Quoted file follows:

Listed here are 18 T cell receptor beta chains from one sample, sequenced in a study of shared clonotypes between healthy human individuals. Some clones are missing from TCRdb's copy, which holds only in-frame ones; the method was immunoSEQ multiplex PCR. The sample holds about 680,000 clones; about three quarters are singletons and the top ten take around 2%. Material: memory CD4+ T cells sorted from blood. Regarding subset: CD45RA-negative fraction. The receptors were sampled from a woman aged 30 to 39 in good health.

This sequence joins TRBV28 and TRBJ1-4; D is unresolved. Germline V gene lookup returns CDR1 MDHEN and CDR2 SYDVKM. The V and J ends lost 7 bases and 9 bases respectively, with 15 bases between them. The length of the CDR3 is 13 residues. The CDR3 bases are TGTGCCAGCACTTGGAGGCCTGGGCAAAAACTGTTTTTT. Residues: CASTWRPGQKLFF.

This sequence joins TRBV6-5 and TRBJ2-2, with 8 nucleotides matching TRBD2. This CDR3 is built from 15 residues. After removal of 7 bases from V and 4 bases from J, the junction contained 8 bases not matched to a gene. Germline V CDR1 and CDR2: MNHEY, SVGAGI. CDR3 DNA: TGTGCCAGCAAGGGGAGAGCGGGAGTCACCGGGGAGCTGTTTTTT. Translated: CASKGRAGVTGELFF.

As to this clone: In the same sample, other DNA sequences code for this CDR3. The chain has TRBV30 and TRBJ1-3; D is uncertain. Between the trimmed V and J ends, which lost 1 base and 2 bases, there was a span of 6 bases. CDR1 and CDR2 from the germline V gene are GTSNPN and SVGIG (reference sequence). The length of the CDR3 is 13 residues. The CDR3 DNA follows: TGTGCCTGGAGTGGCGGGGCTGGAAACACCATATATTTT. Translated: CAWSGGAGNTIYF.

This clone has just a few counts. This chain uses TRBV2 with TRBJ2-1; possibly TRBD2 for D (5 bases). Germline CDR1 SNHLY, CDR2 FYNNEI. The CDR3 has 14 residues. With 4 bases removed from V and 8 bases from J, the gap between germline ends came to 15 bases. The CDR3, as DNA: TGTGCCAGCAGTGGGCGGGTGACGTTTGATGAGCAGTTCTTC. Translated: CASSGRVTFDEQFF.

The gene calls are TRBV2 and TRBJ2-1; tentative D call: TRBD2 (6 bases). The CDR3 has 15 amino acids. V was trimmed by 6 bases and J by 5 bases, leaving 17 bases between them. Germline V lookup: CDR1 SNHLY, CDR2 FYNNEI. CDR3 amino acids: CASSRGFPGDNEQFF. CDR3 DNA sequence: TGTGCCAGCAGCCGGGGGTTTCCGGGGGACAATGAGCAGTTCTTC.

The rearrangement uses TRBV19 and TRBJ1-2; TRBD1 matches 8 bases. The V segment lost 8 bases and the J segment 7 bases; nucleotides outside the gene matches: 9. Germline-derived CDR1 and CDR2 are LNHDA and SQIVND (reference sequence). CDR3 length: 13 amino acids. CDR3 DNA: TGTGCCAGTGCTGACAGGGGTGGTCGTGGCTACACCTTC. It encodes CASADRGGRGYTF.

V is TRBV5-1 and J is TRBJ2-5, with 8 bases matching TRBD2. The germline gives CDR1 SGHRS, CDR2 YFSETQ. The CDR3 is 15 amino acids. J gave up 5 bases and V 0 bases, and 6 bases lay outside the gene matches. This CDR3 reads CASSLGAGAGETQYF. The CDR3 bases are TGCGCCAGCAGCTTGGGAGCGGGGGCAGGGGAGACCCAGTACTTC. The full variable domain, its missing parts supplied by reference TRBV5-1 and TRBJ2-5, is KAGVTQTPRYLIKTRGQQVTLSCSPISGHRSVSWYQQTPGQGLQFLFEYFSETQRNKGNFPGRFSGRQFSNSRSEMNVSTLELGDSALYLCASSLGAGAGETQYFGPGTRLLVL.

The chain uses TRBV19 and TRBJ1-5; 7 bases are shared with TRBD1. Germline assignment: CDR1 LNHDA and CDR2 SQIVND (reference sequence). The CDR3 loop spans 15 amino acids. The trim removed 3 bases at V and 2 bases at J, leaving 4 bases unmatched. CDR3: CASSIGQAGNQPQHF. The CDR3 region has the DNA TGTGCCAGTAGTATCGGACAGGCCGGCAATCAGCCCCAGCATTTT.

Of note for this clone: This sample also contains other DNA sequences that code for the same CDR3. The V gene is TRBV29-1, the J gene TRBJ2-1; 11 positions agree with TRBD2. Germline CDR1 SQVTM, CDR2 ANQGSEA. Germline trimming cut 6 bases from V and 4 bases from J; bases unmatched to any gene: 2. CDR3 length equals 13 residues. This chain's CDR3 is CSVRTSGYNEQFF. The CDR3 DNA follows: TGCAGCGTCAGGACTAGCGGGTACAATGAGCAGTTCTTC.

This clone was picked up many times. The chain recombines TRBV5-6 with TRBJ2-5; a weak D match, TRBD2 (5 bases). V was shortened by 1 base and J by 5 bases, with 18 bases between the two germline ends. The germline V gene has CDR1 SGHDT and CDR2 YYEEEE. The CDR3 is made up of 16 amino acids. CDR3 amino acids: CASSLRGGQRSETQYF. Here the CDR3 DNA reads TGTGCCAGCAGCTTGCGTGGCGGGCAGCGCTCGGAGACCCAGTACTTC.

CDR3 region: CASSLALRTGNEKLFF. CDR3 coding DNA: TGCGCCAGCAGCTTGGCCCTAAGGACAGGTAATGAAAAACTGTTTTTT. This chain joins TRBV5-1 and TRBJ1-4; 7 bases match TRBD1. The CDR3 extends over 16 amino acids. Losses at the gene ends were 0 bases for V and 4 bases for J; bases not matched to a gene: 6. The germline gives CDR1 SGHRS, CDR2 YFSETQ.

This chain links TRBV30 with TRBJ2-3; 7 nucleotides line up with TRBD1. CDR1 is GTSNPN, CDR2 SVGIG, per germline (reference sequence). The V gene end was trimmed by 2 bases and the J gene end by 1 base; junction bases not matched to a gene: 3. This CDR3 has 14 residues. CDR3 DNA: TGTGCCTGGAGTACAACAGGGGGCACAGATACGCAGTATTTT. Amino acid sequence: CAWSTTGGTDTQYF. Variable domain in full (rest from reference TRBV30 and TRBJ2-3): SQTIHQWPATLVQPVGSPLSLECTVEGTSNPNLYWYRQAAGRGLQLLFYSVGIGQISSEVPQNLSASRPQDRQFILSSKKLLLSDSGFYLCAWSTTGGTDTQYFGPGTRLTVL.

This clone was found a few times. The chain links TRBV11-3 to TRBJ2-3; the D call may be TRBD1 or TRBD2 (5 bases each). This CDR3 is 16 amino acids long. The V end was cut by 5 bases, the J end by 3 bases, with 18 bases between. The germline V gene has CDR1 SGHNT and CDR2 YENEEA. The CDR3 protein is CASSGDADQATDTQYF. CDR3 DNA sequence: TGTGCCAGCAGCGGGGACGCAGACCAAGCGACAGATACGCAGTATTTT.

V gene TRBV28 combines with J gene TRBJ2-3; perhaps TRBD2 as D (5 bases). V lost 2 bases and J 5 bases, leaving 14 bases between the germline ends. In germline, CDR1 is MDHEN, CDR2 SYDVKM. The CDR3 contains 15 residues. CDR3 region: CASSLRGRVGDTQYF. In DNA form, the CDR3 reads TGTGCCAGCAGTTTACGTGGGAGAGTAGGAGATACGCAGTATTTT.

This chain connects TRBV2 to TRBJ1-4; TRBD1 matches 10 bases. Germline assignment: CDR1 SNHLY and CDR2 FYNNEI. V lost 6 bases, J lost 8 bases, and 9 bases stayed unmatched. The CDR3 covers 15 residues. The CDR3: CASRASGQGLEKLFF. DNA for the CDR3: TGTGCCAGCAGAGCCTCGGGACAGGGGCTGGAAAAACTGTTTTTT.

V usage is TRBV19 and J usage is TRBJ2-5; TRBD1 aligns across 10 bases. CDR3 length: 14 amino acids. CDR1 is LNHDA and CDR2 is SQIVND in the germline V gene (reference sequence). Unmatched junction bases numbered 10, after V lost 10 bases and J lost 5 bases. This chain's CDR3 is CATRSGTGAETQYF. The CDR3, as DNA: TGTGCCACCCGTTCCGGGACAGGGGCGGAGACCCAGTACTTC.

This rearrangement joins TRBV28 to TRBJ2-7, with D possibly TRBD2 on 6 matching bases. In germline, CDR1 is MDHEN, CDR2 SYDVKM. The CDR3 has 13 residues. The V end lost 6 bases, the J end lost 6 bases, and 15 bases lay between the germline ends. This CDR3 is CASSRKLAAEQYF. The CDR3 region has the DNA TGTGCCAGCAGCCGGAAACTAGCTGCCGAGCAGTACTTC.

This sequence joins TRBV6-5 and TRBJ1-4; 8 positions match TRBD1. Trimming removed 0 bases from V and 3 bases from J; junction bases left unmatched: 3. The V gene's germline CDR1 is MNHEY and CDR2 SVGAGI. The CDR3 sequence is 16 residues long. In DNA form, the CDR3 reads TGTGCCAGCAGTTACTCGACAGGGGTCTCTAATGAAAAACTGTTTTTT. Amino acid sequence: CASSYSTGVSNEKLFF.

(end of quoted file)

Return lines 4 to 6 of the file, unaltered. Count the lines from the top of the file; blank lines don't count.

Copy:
As to this clone: In the same sample, other DNA sequences code for this CDR3. The chain has TRBV30 and TRBJ1-3; D is uncertain. Between the trimmed V and J ends, which lost 1 base and 2 bases, there was a span of 6 bases. CDR1 and CDR2 from the germline V gene are GTSNPN and SVGIG (reference sequence). The length of the CDR3 is 13 residues. The CDR3 DNA follows: TGTGCCTGGAGTGGCGGGGCTGGAAACACCATATATTTT. Translated: CAWSGGAGNTIYF.

This clone has just a few counts. This chain uses TRBV2 with TRBJ2-1; possibly TRBD2 for D (5 bases). Germline CDR1 SNHLY, CDR2 FYNNEI. The CDR3 has 14 residues. With 4 bases removed from V and 8 bases from J, the gap between germline ends came to 15 bases. The CDR3, as DNA: TGTGCCAGCAGTGGGCGGGTGACGTTTGATGAGCAGTTCTTC. Translated: CASSGRVTFDEQFF.

The gene calls are TRBV2 and TRBJ2-1; tentative D call: TRBD2 (6 bases). The CDR3 has 15 amino acids. V was trimmed by 6 bases and J by 5 bases, leaving 17 bases between them. Germline V lookup: CDR1 SNHLY, CDR2 FYNNEI. CDR3 amino acids: CASSRGFPGDNEQFF. CDR3 DNA sequence: TGTGCCAGCAGCCGGGGGTTTCCGGGGGACAATGAGCAGTTCTTC.